supporting argumentative collaboration and decision making for Communities of Practice.Other tools mentioned were Gliffy (discussed elsewhere in this blog and something I've used quite a bit for very professional-looking diagrams), Thinkature (real-time collaboration on the Web, allowing the use of your own photos and drawings), and the software, MindManager (for both Mac and Win/DOS), which is not simultaneously collaborative, as I understand it.
Other visual-assist tools include FreeMind, a free, downloadable, Java-based software purportedly faster than MindManager because of one-click "fold/unfold" and "follow link" operations. There is a gallery with some jazzy examples, and you can upload/archive your own there for free, too.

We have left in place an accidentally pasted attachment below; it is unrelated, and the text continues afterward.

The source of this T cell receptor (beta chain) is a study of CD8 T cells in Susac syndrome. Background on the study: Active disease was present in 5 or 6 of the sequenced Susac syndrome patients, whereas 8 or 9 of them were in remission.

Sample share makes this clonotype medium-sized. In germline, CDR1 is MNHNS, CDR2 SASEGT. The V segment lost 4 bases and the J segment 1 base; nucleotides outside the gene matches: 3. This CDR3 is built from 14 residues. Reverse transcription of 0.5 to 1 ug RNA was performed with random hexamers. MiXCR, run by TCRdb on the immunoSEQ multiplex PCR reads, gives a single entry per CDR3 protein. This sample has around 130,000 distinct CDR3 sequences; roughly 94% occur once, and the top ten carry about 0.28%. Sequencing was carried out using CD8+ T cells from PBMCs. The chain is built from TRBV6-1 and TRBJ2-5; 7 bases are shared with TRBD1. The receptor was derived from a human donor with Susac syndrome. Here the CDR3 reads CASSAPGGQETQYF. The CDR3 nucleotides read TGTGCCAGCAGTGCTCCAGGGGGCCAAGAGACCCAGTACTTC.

Skrble is an online whiteboard with collaborative features that you can put in your blog as a widget:
Start skrbl & give out your URL; instantly share online. Collaborate with others or, keep skrbl your own private web space.Bubbl.us looks very cool as a collaborative tool and suggests it might be useful for brainstorming. Love the concept, but like much of Java-based stuff, it tends to be a bit slithery. It will take a little getting used to to use the "bubbles" with facility.
Mindomo is another mind-mapping tool:
Mindomo is a versatile Web-based mind mapping tool, delivering the capabilities of desktop mind mapping software in a Web browser - with no complex software to install or maintain.So all of these share some features and would involve a bit of trial-and-error to decide which worked best for your students.
Create, edit mind maps, and share them with your colleagues or your friends.
Thanks to Moira Hunter, Carla Arena, and other Webheads for good links!